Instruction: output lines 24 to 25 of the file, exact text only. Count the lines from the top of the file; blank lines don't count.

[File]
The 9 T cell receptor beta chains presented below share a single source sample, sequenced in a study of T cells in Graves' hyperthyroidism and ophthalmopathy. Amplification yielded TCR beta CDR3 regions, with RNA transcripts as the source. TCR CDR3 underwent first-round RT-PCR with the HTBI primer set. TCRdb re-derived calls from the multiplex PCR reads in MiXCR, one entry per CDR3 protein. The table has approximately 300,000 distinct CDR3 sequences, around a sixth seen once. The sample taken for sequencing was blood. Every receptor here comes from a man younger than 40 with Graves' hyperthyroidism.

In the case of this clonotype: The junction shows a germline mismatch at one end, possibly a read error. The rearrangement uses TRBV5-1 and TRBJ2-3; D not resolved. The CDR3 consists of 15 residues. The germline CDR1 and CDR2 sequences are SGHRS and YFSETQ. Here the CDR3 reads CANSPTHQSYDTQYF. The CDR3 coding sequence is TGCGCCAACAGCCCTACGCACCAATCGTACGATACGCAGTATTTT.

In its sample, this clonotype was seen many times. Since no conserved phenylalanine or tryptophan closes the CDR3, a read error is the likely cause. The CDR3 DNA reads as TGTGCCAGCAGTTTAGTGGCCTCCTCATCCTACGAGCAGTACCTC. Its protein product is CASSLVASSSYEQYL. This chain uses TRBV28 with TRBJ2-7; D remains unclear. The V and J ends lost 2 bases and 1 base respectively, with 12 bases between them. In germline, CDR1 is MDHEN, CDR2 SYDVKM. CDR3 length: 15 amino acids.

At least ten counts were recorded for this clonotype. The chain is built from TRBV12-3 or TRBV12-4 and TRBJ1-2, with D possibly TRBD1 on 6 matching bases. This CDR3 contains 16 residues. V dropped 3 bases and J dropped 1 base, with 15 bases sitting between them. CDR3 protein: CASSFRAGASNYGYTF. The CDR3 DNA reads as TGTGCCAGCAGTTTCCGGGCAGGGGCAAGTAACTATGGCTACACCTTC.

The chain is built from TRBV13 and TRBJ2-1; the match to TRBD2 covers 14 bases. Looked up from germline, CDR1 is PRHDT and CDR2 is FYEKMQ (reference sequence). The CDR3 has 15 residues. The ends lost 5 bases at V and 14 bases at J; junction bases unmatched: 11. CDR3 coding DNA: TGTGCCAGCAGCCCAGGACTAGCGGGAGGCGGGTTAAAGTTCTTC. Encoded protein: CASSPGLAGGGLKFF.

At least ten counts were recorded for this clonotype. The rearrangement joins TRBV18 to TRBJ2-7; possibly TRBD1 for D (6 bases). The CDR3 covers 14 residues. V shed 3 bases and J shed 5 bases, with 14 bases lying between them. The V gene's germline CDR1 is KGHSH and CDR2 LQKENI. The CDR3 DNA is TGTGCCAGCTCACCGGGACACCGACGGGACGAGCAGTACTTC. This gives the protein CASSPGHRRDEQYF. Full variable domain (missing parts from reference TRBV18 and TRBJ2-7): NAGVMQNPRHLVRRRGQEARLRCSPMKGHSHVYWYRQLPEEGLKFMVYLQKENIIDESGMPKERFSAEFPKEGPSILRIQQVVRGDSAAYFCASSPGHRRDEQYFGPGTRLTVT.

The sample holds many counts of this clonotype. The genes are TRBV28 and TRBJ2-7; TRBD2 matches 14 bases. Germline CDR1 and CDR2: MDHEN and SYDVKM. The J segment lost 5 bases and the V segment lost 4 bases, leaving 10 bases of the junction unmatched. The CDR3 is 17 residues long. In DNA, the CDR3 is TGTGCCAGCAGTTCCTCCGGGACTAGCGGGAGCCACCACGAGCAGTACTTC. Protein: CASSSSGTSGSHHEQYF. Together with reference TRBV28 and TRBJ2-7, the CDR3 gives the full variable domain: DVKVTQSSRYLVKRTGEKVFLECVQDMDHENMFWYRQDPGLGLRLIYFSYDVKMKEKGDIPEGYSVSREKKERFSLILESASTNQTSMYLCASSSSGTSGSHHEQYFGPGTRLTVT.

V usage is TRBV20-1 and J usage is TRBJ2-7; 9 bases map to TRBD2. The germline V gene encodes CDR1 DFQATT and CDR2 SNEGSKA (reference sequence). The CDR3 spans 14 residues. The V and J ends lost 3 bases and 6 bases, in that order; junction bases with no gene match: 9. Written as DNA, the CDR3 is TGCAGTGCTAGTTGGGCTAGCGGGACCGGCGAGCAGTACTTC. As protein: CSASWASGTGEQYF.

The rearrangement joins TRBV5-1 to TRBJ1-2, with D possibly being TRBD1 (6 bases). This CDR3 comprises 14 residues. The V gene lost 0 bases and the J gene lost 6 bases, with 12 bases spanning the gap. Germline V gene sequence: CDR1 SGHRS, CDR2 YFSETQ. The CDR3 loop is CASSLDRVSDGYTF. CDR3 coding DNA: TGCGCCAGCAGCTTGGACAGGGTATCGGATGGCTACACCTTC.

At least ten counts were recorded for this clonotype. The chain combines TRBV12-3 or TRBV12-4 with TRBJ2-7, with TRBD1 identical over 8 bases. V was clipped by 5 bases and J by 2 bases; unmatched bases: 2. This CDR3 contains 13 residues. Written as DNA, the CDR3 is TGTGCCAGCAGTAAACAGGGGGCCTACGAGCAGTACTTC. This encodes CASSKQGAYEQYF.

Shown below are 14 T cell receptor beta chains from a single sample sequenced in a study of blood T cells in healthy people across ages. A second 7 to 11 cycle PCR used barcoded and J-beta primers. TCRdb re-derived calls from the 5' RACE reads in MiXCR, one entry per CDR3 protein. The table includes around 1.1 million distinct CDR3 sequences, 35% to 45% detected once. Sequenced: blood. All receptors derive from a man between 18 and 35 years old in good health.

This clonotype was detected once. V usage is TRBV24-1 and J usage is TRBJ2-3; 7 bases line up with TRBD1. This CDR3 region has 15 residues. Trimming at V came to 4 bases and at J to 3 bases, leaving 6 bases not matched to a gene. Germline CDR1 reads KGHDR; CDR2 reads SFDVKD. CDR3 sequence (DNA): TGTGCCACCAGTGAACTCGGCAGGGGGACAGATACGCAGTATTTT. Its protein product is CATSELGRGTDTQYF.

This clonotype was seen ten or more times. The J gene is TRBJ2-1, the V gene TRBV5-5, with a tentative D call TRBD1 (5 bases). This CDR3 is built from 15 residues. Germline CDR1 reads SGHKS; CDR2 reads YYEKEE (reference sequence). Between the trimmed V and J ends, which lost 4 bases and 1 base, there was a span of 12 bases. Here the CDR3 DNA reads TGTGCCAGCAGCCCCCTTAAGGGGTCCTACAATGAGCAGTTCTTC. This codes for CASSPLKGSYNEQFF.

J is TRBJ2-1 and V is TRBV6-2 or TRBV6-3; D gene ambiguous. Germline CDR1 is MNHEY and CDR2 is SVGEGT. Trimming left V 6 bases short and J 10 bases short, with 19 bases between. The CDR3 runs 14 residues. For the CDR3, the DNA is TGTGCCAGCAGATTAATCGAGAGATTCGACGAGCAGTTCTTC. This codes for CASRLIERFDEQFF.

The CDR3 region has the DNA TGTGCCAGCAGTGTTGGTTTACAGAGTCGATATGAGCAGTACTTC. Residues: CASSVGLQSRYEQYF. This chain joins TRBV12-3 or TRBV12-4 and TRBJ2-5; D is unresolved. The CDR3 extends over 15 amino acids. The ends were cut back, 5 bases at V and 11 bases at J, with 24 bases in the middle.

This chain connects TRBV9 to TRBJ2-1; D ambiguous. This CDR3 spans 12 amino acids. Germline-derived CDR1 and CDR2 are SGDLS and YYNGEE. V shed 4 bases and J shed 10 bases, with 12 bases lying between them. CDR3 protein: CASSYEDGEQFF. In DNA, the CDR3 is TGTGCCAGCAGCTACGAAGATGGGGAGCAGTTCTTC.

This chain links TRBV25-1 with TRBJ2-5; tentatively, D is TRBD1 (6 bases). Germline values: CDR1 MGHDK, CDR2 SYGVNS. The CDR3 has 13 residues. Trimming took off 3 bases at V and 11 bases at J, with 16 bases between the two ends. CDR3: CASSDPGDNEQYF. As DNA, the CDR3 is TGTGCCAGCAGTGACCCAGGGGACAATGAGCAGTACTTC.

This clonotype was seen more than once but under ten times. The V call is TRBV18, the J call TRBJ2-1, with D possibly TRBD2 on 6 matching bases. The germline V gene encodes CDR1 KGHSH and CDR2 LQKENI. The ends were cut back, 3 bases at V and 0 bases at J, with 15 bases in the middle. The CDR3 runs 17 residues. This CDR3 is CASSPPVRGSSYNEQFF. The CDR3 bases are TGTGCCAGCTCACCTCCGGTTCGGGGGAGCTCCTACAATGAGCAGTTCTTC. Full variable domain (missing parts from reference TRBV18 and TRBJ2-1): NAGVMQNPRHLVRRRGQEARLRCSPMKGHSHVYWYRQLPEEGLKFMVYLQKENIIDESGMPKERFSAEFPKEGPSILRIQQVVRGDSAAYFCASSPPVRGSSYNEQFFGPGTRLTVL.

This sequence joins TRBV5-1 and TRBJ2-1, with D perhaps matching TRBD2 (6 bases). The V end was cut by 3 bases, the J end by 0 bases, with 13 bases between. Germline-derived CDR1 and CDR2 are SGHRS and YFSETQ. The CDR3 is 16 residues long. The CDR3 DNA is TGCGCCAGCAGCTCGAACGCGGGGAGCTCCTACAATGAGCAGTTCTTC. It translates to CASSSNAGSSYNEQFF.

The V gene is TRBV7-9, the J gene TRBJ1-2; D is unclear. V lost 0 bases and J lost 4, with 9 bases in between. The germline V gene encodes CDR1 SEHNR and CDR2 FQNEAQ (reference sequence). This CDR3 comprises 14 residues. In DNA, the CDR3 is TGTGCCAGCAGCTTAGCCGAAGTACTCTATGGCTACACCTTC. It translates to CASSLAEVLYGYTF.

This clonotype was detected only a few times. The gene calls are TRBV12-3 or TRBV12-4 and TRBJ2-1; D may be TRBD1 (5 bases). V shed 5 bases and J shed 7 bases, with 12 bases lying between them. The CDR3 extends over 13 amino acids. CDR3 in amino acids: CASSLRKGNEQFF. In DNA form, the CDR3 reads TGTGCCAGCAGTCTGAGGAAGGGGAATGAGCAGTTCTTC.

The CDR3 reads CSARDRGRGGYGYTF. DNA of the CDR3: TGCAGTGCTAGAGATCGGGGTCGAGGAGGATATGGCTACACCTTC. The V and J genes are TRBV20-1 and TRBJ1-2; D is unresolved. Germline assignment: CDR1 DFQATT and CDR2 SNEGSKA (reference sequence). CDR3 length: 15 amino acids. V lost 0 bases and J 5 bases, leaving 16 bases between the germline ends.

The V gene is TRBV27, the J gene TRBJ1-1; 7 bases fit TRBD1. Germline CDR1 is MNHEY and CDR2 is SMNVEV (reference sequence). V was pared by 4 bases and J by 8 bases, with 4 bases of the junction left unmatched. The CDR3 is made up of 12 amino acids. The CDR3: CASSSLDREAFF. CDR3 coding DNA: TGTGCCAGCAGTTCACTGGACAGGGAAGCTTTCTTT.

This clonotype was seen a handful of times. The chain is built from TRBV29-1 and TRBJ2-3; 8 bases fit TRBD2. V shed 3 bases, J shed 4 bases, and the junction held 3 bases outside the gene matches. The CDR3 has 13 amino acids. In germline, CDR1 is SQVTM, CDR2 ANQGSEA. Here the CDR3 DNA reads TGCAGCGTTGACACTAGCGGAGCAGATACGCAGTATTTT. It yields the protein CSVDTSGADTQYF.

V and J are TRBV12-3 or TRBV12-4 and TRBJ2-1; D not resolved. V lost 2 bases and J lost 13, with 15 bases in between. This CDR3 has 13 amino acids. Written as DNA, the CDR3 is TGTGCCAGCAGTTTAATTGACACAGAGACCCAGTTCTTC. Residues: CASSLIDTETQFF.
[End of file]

This clonotype was seen a handful of times. The chain is built from TRBV29-1 and TRBJ2-3; 8 bases fit TRBD2. V shed 3 bases, J shed 4 bases, and the junction held 3 bases outside the gene matches. The CDR3 has 13 amino acids. In germline, CDR1 is SQVTM, CDR2 ANQGSEA. Here the CDR3 DNA reads TGCAGCGTTGACACTAGCGGAGCAGATACGCAGTATTTT. It yields the protein CSVDTSGADTQYF.

V and J are TRBV12-3 or TRBV12-4 and TRBJ2-1; D not resolved. V lost 2 bases and J lost 13, with 15 bases in between. This CDR3 has 13 amino acids. Written as DNA, the CDR3 is TGTGCCAGCAGTTTAATTGACACAGAGACCCAGTTCTTC. Residues: CASSLIDTETQFF.